Some of the people who get my letters forward them to others. Some of those recipients have written to me, and have found their way to my list.
Today I received a note from a friend of a friend of a friend, i.e., who got to me via a friend of his, who is a friend of an original member of my list (I think).
The substance of the letter was that few of his local Jewish contacts are interested in Israel. An effort to establish a group concerned about Israel in his congregation of about 450 adults produced a group of six, four of whom were originally Israelis or married to Israelis.
As far as I know, the phenomenon of disinterest is widespread among American Jews.
Is this an occasion for oy gavalt! or a reason to say a shechianu? To translate: to scream our anxiety, or to thank God for bringing American Jews to the point of normalhood, shared by overseas Irish, Italians, Poles et al, separated by generations from their roots and only remotely identified ethnically?
Orthodox American Jews tend to be more highly identified with Israel, and more concerned with its problems. (They are also more likely than other American Jews to vote Republican and to support George W. Bush.) French and British Jews tend to identify more than Americans. That may be due to their greater likelihood of being Orthodox, and/or being in the focus of local Muslims and others less enamored of Israel than the average American.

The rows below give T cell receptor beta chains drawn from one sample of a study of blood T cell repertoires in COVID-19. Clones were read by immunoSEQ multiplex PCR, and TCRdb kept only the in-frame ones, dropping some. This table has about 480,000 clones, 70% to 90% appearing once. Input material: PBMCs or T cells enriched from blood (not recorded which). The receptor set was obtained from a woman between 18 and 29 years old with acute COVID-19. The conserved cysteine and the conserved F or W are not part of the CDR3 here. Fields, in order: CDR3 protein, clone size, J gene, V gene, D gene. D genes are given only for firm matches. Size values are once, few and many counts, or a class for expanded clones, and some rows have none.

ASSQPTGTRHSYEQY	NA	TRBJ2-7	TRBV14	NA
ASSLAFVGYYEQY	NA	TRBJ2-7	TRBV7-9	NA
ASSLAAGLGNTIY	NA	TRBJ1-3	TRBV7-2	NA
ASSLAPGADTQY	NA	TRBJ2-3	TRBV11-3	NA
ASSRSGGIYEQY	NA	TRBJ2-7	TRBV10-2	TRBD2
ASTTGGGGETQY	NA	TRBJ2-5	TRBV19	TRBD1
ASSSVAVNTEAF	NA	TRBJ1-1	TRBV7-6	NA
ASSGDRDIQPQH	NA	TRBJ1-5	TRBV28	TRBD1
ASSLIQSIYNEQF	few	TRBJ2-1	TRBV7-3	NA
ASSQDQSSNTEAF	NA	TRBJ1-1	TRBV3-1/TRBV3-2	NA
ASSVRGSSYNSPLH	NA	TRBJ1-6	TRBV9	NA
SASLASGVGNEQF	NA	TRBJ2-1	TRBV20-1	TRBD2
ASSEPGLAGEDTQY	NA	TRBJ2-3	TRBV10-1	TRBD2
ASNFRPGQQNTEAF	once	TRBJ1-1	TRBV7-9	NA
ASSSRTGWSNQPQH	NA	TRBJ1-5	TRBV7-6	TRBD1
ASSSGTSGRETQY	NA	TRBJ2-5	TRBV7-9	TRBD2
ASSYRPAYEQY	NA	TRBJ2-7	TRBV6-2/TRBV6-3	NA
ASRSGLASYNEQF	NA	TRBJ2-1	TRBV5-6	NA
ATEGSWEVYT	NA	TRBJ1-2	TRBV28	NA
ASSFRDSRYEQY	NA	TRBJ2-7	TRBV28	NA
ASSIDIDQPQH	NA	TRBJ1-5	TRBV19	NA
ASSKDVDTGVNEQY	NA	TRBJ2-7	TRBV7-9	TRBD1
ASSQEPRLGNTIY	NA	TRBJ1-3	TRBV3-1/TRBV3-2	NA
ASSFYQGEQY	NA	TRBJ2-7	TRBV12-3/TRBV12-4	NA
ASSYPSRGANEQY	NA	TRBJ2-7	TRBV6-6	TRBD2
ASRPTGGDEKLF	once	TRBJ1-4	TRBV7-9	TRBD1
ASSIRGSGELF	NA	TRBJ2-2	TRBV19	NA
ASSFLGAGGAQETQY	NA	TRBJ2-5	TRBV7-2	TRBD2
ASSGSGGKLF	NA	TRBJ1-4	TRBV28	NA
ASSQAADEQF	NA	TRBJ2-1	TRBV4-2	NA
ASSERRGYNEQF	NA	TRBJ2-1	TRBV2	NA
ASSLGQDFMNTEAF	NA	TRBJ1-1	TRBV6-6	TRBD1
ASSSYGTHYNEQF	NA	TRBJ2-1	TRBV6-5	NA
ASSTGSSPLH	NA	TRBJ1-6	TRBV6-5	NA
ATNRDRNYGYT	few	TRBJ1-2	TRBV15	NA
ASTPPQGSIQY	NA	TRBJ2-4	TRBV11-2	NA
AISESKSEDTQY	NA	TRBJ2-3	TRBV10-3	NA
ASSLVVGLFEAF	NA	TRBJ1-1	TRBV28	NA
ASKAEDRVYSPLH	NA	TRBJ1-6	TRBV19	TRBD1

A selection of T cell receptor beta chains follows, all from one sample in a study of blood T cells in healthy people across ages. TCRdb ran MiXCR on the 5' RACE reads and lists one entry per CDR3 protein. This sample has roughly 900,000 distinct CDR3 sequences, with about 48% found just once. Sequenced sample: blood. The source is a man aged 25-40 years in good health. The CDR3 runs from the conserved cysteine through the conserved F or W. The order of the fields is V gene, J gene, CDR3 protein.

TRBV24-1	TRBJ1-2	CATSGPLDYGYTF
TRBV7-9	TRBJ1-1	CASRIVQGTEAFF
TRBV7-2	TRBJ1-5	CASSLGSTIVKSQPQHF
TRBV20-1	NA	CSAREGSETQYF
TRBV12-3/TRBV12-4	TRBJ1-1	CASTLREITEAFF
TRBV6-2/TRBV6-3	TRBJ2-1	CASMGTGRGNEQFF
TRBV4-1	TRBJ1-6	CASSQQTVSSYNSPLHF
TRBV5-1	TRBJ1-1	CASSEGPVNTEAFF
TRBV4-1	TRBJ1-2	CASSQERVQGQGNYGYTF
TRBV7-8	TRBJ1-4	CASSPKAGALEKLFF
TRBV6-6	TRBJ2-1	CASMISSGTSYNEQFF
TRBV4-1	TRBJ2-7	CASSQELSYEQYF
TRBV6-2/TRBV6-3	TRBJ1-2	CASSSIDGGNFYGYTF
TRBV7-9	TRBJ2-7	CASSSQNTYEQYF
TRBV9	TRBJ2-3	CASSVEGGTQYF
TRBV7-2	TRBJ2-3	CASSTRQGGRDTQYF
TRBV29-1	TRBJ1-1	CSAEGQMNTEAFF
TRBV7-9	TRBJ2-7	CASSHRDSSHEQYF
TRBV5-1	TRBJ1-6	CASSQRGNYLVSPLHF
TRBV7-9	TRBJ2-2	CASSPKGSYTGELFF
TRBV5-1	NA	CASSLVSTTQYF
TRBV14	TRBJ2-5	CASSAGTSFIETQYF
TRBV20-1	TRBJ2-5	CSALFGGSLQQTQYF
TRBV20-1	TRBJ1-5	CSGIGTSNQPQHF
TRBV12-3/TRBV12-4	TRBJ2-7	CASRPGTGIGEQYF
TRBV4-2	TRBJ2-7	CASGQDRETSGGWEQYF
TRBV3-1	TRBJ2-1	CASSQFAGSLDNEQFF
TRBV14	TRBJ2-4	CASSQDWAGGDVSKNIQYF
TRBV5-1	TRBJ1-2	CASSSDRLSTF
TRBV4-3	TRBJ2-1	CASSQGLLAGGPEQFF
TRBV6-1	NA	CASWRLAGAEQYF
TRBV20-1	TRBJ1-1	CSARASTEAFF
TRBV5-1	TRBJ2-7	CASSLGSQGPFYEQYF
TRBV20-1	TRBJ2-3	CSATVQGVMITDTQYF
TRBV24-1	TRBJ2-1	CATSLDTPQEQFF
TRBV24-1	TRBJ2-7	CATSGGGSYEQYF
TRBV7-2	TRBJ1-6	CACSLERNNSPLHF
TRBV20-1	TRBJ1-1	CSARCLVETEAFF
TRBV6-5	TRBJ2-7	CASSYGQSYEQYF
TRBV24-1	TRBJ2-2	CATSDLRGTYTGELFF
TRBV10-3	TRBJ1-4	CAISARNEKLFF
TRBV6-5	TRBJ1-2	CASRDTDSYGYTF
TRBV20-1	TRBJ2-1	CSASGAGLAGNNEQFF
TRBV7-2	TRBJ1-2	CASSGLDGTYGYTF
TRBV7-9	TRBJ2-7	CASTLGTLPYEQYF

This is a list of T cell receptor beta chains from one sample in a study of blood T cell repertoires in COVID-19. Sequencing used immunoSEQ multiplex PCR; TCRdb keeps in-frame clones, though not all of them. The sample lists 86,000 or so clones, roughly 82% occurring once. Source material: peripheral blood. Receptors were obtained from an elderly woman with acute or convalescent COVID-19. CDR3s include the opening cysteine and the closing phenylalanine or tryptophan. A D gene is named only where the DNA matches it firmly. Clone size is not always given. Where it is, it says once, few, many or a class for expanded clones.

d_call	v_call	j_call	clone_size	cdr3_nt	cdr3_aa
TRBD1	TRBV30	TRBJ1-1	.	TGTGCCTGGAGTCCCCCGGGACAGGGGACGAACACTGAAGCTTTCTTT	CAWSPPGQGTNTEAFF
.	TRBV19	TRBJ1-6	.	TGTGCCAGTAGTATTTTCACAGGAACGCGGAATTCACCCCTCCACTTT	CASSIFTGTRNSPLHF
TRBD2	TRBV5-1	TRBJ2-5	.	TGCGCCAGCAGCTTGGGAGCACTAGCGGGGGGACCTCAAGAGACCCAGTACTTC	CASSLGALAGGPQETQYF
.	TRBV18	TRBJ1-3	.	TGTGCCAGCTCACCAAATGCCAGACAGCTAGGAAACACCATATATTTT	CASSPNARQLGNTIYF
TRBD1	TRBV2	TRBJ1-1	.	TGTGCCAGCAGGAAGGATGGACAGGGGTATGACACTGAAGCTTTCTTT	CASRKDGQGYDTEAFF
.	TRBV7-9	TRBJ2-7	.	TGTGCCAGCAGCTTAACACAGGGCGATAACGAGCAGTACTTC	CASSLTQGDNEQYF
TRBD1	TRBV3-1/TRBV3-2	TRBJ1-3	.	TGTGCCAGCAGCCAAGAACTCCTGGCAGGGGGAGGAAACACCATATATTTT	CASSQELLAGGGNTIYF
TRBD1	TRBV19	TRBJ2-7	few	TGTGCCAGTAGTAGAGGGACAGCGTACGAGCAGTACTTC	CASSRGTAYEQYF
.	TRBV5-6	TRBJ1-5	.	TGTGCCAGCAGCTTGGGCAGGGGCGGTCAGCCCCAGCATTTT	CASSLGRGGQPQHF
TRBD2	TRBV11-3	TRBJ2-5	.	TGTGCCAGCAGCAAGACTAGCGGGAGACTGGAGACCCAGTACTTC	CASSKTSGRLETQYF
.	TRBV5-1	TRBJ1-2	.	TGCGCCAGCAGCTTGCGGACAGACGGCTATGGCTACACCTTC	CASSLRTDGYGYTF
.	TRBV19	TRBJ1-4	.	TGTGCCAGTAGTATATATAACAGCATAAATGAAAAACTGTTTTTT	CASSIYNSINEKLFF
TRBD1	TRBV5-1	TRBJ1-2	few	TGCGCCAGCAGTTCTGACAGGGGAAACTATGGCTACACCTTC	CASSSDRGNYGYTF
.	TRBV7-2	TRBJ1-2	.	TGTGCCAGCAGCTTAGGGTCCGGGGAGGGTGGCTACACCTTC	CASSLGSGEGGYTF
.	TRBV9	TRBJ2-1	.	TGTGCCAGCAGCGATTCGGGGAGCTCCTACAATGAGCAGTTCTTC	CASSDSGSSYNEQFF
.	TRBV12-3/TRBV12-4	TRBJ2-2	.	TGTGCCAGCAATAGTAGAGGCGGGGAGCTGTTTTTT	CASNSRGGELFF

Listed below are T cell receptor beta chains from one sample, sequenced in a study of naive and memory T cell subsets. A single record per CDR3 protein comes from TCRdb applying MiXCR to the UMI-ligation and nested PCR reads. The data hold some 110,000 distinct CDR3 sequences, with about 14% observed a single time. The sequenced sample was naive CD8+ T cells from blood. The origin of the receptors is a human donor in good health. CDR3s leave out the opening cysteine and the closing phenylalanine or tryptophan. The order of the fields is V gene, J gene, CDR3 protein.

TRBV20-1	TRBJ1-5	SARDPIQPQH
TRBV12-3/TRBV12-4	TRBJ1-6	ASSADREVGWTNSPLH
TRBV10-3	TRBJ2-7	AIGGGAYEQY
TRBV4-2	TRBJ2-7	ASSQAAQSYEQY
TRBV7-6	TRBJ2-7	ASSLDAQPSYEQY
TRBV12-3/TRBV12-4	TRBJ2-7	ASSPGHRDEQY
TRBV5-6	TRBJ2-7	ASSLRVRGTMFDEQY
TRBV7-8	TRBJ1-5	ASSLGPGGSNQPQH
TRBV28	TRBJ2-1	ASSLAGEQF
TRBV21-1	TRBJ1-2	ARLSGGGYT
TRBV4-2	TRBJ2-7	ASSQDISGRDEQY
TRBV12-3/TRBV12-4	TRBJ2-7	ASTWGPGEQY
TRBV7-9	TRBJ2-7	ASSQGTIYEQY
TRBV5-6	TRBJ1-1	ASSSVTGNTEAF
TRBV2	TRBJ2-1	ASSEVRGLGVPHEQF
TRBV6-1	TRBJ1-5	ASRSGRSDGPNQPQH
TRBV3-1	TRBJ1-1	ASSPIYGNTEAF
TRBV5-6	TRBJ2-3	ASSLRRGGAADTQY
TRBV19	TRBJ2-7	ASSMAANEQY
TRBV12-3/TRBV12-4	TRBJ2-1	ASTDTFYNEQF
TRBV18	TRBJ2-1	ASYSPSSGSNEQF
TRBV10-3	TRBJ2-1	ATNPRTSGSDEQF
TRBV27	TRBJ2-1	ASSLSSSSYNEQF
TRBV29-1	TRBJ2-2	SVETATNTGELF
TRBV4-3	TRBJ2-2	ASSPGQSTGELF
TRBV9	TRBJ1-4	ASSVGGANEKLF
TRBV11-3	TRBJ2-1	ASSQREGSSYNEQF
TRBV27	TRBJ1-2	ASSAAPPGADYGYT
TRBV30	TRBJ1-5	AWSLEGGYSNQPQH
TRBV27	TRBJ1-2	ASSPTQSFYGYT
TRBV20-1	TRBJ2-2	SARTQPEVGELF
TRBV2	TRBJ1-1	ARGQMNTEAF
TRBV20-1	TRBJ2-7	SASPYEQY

For the man who wrote me the letter about the lack of interest in Israel, and others who feel concerned, there is a Zionist solution. The planes are still flying. A bit of googling will turn up the details of an Israeli emissary who will help with the paperwork.
A number of commentators have pondered the fate of the Jewish people. Perhaps the first was whoever contributed that line in Genesis that God's people"will be strangers in a country not their own." A common theme in recent writing is that the Jews will disappear when they no longer have to defend themselves against antagonism.
By this recipe, the way to create a Palestine from the Mediterranean to the Jordan is to embrace peace. Then individual Israeli Jews, like their American cousins before them, will gradually or quickly go the way of others, concerned more about the good life than the nation of Israel.
If that is on the horizon, it is too far away for me to see it from here.
For those worried about the fate of the Jewish people, there is the story of my best friend (i.e., me). The lad came from an anti-Zionist household, and was expelled from Sunday school a year short of graduation on account of not taking the curriculum seriously.
It has been almost 32 years since the fateful plane ride. Most of the time has been good. I always hope for better.